Saturday, December 31, 2011

Free Live, Online Training Sessions from Teachers First!

Resolve to spend some "me" time in January with OK2Ask™. Three sessions include a new offering on TeachersFirst's free member timesavers, one to start a class wiki, and a look at the Best of the Best. These live, online "snack sessions" are perfect  in your sweats on a cold evening. And they are FREE! See the full OK2Ask schedule. Sign up now:
Great Timesavers: Tools and tips to maximize TeachersFirst's free membership; January 12, 2012; Read the details and register 

The Best of the Best: A tour of 6-10 TeachersFirst Editors' Choice resources with in-depth ideas for how to use them; January 23, 2012; Read the details and register 

Guided Wiki Walk:Step by step to create your own classroom wiki (TWO session workshop with "homework" between); Jan 30 AND Feb 6, 2012; Read the details and register

Monday, December 26, 2011

How to help teachers find online resources for lessons

Great article on how to find specific online resources for use in your lessons in the classroom.

High-school English teacher and technology-integration specialist Nicholas Provenzano offers four suggestions for educators who need online resources to support their lessons. He suggests asking questions that help narrow down the search, sharing the results of a Google search on a particular lesson topic, using social-bookmarking tools to develop collections of resources and consulting other professionals using Twitter. Provenzano's blog (

Thursday, December 15, 2011

You Tube Free Eucational Videos!! Courtesy of E School News

December 14th, 2011
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YouTube launches a section just for schools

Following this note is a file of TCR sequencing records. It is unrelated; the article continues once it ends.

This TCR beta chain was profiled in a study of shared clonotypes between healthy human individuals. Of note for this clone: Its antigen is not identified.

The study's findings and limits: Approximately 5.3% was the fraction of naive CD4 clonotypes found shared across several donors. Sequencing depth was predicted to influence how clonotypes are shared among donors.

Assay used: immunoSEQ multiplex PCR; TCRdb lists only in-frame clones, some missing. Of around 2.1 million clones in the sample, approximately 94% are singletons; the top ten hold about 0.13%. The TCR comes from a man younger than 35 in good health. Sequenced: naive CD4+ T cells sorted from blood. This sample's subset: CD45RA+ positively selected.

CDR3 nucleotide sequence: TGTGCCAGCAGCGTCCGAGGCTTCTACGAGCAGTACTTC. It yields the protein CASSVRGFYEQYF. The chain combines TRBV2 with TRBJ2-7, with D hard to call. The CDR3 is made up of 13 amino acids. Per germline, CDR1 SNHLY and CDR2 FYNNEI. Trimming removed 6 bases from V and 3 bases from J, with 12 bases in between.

Although there are lots of educational videos on YouTube, there are also many videos that aren’t appropriate for students—which is why many schools block access to YouTube from their networks. To solve this problem, YouTube has created a special section for schools, filled with age-appropriate educational content.
YouTube for Schools gives users access to the hundreds of thousands of educational videos on YouTube EDU. This includes short lessons from top teachers around the world, full courses from the world’s best universities, professional development from fellow educators, and inspiring videos from thought leaders.
Educators also can customize the content that is available from the site. Though all schools receive access to all of the content on YouTube EDU, teachers and administrators can log in to and create playlists of videos that will be available at their school.
School teachers and administrators can log in and watch any video, but students cannot log in and can only watch YouTube EDU videos and videos their school has added. All comments and related videos are disabled, and search is limited to YouTube EDU videos.
YouTube also has created a page for teachers,, to help them learn to use the site as a powerful educational tool.

Sunday, December 11, 2011

School districts to weigh in on developing best practices in digital media

Leveraging Technology to Close the Achievement Gap: As America’s K–12 online education leader, K12 partnered with Project Tomorrow to survey over 3,000 education leaders on which technology initiatives have the greatest potential to help schools overcome critical student challenges. Get your free copy of our exclusive white paper.

Tuesday, November 22, 2011

How Twitter can be a valuable tool for educators

How Twitter can be a valuable tool for educators
Elementary-school principal Peter DeWitt in a blog post suggests reasons school teachers should use Twitter as a tool for sharing professional information and resources. Despite his initial reluctance to join the site, DeWitt now sees the value of connecting with educators from all over the world. He suggests using the tool can help teachers strengthen their bond with students, who are digital natives. Education Week/Finding Common Ground blog (11/21) LinkedInFacebookTwitter

Sunday, November 6, 2011

Wikis in the classroom